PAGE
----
- “Magnetic Shape Memory Turns to Nano: Microstructure Controlled Actuation of Free-Standing Nanodisks” – M. Campanini, L. Nasi, S. Fabbrici, F. Casoli, F. Celegato, G. Barrera, V. Chiesi, E. Bedogni, C. Magén, V. Grillo, G. Bertoni, L. Righi, P. Tiberto, F. Albertini – SMALL 14 (2018) 1803027 - https://doi.org/10.1002/smll.201803027
- “Achieving Giant Magnetically Induced Reorientation of Martensitic Variants in Magnetic Shape-Memory Ni-Mn-Ga Films by Microstructure Engineering” – P. Ranzieri, M. Campanini, S. Fabbrici, L. Nasi, F. Casoli, R. Cabassi, E. Buffagni, V. Grillo, C. Magen, F. Celegato, G. Barrera, P. Tiberto, F. Albertini – Advanced Materials 27 (2015) 4760 - DOI: 10.1002/adma.201502072
- “MnxGa1-x Nanodots with High Coercivity and Perpendicular Magnetic Anisotropy” – J. Karel, F. Casoli, P. Lupo, F. Celegato, R. Sahoo, B. Ernst, P. Tiberto, F. Albertini, C. Felser – Applied Surface Science 387 (2016) 1169 – http://dx.doi.org/10.1016/j.apsusc.2016.07.029 & Highlight on Advances in Engineering 2017
- “Enhanced magnetization and anisotropy in Mn-Ga thin films grown on LSAT” – J. Karel, F. Casoli, L. Nasi, P. Lupo, R. Sahoo, B. Ernst, A. Markou, A. Kalache, R. Cabassi, F. Albertini, C. Felser – Appl. Phys. Lett. 111 (2017) 182405 – https://doi.org/10.1063/1.5004594
Custom-made films, multilayers and nanostructures
We grow thin films, multilayers and nanostructures of magnetic 3d metals and alloys, designing the single phase material or nanocomposite to obtain the desired magnetic properties or study a specific physical problem. The growth is realised by a sputtering apparatus. We have been able in several cases to achieve the control of the magnetic and functional properties by in-depth studying, and finally controlling, structure and morphology. A couple of remarkable examples on hard and soft magnetic materials are presented as highlights. Another example are magnetic multilayers, such as, multilayers with noble metal spacers, which we have realised and studied for perpendicular magnetic anisotropy memories and magneto-plasmonic sensors, or heterostructures including other kinds of layers showing properties relevant for spintronics.
Exchange-coupled soft/hard nanocomposites
The nanoscale interaction between a soft and a hard magnetic material can be exploited to tune the magnetic properties of a soft/hard composite system, a concept that became popular in 1991 with the proposal to enhance the maximum energy product of permanent magnets by adding a nanostructured soft magnetic phase with high saturation magnetisation to a hard magnet with high magnetocrystalline anisotropy. Starting from 2005, soft/hard nanocomposite systems have been widely studied for magnetic recording media with the aim of improving writability, by reducing the hard phase coercivity thanks to the exchange-coupling with the soft phase. The concept has recently received renewed interest for spintronic devices based on spin-valves or magnetic tunnel junctions, where the soft layer can have tilted magnetisation angle thanks to the coupling to the hard layer. We have proposed and realized different exchange-coupled nanocomposites, i.e., epitaxial heterostructures where a magnetically soft phase is grown onto a magnetically hard phase with huge perpendicular magnetic anisotropy (L10-FePt): Fe/FePt; Fe3Pt/FePt; graded-anisotropy FePt by ion irradiation.
Structure and morphology of an epitaxial nanocomposite, as analysed by different transmission electron microscopy (TEM) techniques (middle and right panel); the soft Fe3Pt phase grows pseudomorphic on top of the hard L10-FePt phase; the perfect structural coherence allows to reach the strong coercivity reduction shown in the graph on the left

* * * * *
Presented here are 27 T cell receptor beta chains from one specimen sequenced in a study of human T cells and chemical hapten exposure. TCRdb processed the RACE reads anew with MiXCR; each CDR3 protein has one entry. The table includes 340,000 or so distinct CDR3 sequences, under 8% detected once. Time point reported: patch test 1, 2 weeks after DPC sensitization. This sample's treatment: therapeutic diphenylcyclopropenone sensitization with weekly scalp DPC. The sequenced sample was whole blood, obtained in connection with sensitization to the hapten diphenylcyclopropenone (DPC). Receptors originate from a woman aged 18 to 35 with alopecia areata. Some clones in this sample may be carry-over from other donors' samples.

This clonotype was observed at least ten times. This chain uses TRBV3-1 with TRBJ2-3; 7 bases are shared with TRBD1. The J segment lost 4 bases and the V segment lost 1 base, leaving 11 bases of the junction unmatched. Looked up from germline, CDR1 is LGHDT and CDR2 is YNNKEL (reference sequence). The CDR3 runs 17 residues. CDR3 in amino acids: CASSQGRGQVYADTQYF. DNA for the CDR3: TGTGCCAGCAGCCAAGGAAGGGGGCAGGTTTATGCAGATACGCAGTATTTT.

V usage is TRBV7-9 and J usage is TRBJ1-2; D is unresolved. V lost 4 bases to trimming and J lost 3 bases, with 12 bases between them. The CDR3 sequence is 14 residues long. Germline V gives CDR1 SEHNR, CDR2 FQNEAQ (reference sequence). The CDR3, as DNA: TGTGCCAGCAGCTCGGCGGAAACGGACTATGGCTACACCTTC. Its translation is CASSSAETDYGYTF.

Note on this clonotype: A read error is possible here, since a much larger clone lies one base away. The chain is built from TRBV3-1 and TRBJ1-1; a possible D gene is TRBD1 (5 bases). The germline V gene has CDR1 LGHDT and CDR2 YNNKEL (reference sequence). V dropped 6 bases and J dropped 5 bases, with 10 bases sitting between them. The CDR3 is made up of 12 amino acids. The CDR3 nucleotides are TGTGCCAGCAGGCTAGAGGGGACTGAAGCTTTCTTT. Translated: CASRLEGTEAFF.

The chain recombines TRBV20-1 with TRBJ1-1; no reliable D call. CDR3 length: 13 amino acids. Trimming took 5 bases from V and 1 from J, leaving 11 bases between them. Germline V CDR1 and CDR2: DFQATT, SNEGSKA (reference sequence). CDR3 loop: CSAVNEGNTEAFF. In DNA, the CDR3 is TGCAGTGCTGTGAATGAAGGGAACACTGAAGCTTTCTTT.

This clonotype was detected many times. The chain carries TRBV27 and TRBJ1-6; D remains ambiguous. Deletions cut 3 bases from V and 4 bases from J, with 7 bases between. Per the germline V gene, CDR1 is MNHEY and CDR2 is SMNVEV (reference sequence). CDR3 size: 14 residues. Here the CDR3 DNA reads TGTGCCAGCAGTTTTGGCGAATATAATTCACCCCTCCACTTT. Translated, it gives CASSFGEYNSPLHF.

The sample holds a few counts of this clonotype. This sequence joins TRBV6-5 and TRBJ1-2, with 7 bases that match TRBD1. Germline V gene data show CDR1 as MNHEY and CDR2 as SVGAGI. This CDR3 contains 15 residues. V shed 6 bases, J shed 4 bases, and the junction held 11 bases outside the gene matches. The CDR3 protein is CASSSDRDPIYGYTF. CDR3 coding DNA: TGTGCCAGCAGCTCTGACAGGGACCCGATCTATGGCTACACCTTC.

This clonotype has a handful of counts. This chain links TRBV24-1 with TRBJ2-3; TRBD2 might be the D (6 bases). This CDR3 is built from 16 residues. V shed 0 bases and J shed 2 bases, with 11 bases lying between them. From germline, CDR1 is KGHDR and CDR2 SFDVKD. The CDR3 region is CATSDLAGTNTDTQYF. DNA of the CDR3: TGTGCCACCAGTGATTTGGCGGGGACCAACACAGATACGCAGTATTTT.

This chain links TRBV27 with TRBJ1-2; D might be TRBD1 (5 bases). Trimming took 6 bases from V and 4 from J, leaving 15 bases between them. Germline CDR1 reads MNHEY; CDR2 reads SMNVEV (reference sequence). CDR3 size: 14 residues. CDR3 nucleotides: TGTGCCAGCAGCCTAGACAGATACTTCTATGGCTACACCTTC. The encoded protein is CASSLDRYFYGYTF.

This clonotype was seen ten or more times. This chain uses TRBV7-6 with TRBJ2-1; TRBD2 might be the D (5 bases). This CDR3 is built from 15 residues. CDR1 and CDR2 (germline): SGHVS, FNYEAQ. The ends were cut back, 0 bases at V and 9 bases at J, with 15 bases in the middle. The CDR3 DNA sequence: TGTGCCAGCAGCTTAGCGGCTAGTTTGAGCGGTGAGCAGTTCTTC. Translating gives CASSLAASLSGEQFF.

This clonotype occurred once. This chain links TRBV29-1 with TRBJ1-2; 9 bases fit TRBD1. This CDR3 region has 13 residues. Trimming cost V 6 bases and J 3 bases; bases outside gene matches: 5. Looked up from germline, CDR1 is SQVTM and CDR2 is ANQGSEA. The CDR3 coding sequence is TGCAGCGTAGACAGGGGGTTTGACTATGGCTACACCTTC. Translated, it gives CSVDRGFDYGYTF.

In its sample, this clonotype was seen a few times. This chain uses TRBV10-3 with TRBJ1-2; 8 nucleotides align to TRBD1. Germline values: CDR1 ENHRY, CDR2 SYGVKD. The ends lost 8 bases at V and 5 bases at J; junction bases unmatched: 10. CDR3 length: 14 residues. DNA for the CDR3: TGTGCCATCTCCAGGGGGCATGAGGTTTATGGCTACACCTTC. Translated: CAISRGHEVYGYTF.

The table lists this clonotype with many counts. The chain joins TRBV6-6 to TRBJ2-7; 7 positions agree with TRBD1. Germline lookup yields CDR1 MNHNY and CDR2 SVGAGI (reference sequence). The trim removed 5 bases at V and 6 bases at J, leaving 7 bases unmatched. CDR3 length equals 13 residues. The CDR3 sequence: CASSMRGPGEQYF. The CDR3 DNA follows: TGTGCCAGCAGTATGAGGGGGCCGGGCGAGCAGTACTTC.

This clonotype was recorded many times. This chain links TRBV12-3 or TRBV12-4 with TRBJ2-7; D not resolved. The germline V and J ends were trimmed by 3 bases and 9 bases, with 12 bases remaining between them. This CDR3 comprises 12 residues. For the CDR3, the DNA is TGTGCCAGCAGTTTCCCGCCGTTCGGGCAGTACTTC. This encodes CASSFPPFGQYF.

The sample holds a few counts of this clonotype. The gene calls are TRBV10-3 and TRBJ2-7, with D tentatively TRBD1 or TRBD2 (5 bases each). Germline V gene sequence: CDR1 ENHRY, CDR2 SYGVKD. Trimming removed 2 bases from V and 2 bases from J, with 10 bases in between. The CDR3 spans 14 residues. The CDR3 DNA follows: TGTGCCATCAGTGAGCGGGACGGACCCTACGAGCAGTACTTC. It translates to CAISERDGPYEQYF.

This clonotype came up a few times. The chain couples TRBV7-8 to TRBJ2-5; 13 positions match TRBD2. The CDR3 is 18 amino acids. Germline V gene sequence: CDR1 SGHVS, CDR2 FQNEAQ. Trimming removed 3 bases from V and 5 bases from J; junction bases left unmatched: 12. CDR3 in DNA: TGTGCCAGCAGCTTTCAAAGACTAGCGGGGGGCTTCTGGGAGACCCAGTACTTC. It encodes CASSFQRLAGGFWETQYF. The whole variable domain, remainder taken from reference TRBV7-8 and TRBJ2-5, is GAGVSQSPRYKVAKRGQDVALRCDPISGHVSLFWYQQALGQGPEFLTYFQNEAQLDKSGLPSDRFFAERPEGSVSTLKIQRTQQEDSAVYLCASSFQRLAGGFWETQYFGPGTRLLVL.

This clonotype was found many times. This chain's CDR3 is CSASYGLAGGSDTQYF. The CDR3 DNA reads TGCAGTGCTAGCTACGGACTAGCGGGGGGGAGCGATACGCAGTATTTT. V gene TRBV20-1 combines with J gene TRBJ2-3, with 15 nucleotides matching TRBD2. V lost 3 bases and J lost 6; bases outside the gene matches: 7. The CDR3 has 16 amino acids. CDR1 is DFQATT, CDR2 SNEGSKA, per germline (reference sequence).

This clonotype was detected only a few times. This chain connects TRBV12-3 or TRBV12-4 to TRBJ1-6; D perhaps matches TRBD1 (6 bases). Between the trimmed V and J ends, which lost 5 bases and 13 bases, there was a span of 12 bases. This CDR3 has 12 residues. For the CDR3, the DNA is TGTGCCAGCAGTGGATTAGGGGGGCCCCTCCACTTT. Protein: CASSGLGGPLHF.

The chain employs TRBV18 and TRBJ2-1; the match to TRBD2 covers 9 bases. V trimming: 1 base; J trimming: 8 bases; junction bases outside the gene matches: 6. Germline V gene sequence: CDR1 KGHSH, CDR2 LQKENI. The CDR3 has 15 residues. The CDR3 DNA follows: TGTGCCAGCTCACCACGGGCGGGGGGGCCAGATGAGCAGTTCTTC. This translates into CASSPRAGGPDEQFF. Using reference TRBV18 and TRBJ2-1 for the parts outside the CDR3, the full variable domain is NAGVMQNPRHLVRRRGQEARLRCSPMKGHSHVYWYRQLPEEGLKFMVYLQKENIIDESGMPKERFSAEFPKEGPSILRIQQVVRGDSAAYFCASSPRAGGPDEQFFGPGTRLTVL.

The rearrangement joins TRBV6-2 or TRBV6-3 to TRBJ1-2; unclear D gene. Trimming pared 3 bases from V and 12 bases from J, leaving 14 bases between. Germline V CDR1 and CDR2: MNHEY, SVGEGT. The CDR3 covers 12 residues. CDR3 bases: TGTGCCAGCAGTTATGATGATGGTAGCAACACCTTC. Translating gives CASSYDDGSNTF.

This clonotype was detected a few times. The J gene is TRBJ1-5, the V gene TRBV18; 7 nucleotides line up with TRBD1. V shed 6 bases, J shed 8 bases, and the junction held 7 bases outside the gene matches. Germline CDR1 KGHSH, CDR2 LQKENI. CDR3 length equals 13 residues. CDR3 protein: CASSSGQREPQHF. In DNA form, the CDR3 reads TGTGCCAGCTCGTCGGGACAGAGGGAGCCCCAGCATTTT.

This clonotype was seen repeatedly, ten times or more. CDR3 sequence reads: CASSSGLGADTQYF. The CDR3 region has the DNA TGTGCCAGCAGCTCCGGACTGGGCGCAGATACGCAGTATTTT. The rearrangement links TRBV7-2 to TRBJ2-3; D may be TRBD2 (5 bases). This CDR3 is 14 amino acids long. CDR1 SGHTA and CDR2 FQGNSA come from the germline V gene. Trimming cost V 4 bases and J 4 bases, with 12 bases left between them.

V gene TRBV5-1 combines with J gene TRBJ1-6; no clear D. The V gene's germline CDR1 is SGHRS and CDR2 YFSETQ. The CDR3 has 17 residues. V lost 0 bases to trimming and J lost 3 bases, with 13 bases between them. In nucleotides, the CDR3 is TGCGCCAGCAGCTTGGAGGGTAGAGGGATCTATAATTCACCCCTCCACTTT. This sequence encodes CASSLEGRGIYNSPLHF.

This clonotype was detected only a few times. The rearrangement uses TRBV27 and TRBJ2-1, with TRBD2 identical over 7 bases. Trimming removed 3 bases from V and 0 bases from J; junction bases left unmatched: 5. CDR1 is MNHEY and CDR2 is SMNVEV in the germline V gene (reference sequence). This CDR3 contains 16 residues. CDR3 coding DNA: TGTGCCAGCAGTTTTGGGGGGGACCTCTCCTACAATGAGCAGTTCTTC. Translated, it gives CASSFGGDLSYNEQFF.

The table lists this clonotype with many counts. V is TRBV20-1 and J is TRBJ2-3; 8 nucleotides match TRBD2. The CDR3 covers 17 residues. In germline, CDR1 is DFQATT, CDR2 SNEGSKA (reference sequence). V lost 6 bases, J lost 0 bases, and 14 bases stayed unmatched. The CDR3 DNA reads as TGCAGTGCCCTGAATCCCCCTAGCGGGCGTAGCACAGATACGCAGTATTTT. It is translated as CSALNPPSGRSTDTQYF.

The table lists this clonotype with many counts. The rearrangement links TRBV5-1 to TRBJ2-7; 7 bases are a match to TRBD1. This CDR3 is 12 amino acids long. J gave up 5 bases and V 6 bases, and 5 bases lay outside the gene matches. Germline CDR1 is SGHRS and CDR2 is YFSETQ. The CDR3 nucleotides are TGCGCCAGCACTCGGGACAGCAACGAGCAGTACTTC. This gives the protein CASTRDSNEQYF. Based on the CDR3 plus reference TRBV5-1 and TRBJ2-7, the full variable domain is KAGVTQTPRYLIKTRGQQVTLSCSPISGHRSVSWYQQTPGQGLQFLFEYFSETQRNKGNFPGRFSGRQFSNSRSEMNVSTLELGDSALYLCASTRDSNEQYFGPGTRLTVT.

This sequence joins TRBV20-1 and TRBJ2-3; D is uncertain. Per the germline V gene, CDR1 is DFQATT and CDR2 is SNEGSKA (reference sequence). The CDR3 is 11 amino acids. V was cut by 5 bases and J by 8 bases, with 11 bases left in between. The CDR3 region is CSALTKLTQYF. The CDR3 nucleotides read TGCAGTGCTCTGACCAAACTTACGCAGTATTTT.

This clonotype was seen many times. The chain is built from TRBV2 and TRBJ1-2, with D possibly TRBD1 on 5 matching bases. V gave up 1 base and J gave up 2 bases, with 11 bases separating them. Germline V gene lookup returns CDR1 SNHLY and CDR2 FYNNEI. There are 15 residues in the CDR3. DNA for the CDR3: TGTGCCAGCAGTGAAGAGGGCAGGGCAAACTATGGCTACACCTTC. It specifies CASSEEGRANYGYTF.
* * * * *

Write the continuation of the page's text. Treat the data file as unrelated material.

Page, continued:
Reference: "Exchange-Coupled Composite Media", F. Casoli et al. – in Ultra-High-Density Magnetic Recording: Storage Materials and Media Designs, pp 279-326, Pan Stanford Publishing, 2016. Editors: G. Varvaro, F. Casoli.
Soft magnetic thin films for magnetic sensors
In recent years, an increasing interest in contactless current sensors for energy metering and compass feature of mobile consumer applications has triggered the development of integrated magnetic sensors. In most of the commercial sensor integrated circuits (ICs), a thick magnetic concentrator is inserted in the IC by a post-process (mechanical bonding and etching, or electroplating). We have collaborated with a microelectronics company to directly integrate a magnetic concentrator thin film into a magnetic Hall sensor. A soft magnetic layer with optimised magnetic and mechanical properties has been integrated into a BCD technology using standard 8” CMOS equipments, thus reducing the sensor production cost and improving the control of the manufacturing process compared to competing technologies requiring post-processing steps.
Photograph of the Hall sensor with detail of the magnetic layer taken in cross-section by electron microscopy (right panel); the magnetic layer properties have been optimised to have high flux density, high permeability, low coercivity and low saturation field, has shown in the hysteresis curve represented in the left panel
- “Stripe domains reorientation in ferromagnetic films with perpendicular magnetic anisotropy” – L.-C. Garnier, M. Marangolo, S. Fin, F. Casoli, M. G. Pini, M. Eddrie, A. Rettori, D. Bisero, S. Tacchi – J. Phys.: Mater. 3 (2020) 024001 – https://doi.org/10.1088/2515-7639/ab6ea5
- “Exchange-Coupled Composite Media” – F. Casoli, L. Nasi, F. Albertini, P. Lupo – in Ultra-High-Density Magnetic Recording: Storage Materials and Media Designs, pp 279-326, Pan Stanford Publishing, 2016. Editors: G. Varvaro, F. Casoli.
- “Hall current sensor IC with integrated Co-based alloy thin film magnetic concentrator” – V. Palumbo, M. Marchesi, V. Chiesi, D. Paci, P. Iuliano, F. Toia, F. Casoli, P. Ranzieri, F. Albertini, M. Morelli – EPJ Web of Conferences 2013 vol. 40, 16002 – https://doi.org/10.1051/epjconf/20134016002
“Strong coercivity reduction in perpendicular FePt/Fe bilayers due to hard/soft coupling” – F. Casoli, F. Albertini, L. Nasi, S. Fabbrici, R. Cabassi, F. Bolzoni, C. Bocchi – Appl. Phys. Lett. 92 (2008) 142506 – https://doi.org/10.1063/1.2905294